Climate Action

Diageo to remove plastic packaging from Guinness multipacks

The makers of Guinness have announced that they will ditch plastic pollution in favour of a circular economy.

  • 15 April 2019
  • Rachel Cooper

The makers of Guinness have announced that they will ditch plastic pollution in favour of a circular economy.

The company has said it is investing £16 million into reducing the amount of plastic used in their packaging. Instead, they are introducing a 100 per cent recyclable and biodegradable cardboard alternative.

This initiative will remove 40 million 50cl plastic bottles from the world, which, if laid out in a row, would total 8,136 kilometres, the same as a journey from London to Beijing.

The new sustainable beer packs will be on shelves in Ireland from August 2019 and will be in the UK from the summer of 2020.

Mark Sandys, Head of Beer, Baileys and Smirnoff, said: “For 260 years Guinness has played a vital role in the communities around us. We already have one of the most sustainable breweries in the world at St. James’s Gate and we are now leading the way in sustainable packaging. This is good news for the brand, for our wider beer portfolio and for the environment.”

The plastic will be removed from the packaging of Diageo’s most well-known brands, including Guinness, Harp and Smithwick’s.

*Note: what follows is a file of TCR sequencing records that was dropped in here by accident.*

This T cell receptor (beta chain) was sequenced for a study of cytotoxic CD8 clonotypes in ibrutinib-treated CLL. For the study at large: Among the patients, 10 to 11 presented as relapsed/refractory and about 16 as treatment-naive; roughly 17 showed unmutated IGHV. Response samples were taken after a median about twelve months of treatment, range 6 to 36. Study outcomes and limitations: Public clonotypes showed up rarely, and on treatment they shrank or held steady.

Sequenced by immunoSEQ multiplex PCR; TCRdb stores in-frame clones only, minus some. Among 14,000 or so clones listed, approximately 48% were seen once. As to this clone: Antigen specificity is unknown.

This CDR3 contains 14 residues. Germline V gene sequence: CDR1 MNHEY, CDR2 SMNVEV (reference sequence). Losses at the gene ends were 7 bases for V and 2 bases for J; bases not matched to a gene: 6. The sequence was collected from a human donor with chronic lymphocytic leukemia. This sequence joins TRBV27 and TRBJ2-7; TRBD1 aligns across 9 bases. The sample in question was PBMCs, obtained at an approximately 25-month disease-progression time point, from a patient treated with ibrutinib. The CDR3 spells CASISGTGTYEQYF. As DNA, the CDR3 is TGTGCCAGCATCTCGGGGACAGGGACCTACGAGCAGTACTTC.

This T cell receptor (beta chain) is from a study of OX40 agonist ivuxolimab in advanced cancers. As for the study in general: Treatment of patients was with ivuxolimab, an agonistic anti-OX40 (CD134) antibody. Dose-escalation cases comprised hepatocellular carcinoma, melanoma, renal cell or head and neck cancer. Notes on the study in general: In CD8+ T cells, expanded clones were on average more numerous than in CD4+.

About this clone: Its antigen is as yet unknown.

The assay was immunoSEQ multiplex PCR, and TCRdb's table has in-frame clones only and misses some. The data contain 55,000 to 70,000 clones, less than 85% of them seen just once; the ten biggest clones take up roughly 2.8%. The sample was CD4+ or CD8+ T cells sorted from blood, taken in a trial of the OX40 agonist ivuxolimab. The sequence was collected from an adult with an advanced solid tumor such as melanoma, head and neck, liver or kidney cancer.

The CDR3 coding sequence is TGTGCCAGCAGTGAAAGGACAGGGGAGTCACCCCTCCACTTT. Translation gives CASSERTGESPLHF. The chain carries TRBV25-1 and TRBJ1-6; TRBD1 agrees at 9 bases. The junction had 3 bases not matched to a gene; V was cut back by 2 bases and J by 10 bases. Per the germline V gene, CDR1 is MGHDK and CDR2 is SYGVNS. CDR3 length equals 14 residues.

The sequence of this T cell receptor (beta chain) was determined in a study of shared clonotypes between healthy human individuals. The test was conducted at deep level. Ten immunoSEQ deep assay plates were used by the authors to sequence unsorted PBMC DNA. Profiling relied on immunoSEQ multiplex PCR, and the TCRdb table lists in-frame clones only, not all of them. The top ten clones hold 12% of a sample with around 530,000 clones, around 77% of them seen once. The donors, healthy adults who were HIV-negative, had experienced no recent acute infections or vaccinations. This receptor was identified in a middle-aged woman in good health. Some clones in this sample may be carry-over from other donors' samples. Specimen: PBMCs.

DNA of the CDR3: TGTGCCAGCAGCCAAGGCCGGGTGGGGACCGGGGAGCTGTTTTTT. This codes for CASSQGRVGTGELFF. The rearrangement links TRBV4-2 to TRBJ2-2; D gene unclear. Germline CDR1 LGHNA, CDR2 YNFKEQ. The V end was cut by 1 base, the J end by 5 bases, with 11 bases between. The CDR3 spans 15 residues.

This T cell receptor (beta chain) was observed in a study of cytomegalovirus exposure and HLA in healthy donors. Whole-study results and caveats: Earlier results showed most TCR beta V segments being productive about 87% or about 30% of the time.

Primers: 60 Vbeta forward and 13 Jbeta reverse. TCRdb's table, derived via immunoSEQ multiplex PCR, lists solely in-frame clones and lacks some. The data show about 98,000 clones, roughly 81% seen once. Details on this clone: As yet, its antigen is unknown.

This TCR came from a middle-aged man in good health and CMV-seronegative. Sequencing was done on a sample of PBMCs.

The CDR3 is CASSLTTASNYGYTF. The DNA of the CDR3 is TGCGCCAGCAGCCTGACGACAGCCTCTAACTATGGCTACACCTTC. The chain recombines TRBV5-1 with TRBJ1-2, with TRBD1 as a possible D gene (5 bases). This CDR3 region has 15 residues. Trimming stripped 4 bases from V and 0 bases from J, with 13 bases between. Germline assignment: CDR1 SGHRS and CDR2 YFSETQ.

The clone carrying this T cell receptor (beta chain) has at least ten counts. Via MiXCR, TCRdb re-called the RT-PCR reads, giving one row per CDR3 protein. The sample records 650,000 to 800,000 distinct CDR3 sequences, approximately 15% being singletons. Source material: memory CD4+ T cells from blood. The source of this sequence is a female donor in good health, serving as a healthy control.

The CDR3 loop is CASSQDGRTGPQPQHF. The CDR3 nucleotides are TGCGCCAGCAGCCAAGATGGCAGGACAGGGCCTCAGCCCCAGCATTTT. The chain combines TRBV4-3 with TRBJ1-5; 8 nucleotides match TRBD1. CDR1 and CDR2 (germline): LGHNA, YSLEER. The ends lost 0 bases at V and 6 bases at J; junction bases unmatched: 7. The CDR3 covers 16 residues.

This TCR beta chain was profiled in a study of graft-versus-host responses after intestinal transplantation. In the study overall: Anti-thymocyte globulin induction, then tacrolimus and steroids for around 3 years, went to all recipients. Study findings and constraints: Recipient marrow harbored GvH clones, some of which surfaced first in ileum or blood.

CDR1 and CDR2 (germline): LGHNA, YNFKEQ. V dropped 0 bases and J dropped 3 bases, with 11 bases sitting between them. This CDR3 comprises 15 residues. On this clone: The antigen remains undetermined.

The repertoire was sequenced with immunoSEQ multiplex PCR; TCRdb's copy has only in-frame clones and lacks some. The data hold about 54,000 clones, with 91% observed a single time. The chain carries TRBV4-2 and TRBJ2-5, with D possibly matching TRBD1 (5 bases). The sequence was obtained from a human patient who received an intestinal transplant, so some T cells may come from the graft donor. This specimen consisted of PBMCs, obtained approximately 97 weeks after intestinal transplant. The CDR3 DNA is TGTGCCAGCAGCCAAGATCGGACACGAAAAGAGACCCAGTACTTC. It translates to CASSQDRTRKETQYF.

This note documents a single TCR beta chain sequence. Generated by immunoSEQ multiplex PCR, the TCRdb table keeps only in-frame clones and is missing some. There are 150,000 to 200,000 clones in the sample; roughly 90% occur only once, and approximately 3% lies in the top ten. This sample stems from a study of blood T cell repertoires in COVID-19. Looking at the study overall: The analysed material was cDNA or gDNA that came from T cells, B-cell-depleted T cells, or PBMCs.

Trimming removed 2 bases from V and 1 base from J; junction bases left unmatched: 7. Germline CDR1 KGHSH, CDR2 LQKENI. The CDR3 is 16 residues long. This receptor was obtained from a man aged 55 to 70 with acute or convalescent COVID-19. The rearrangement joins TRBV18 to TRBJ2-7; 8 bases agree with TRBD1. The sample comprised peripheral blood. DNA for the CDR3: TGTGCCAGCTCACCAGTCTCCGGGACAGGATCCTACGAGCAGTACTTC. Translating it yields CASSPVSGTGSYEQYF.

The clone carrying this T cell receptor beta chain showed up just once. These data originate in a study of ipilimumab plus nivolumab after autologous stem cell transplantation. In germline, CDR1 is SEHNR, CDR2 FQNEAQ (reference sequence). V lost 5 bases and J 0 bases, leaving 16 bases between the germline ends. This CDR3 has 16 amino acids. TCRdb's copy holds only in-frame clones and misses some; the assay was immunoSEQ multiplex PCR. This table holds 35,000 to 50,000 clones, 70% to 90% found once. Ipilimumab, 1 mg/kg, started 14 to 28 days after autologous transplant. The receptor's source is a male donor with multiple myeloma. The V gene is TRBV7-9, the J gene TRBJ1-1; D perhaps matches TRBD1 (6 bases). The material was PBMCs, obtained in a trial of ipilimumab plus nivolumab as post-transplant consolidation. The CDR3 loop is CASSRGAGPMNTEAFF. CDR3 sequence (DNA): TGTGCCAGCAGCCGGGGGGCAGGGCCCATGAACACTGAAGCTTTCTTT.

Plastic pollution is a growing global problem with an estimated 12.7 million tonnes of plastic ending up in the ocean each year, and this number is rising. An Environmental Audit Committee report has stated that plastic pollution in the UK is expected to treble in the next ten years.

Diageo already have committed to ensuring all of their plastic packaging is widely recyclable by 2025. They also aim to continue to invest in circular economy opportunities and engage in conversations with governments to accelerate the transition to a zero waste future.

This follows the Danish brewer Carlsberg replacing the plastic rings in their multipacks with recyclable glue. The new ‘Snap Packs’ are proposed to reduce plastic waste globally by more than 1200 tonnes a year which is the equivalent to 60 million plastic bags.

Photograph: Diageo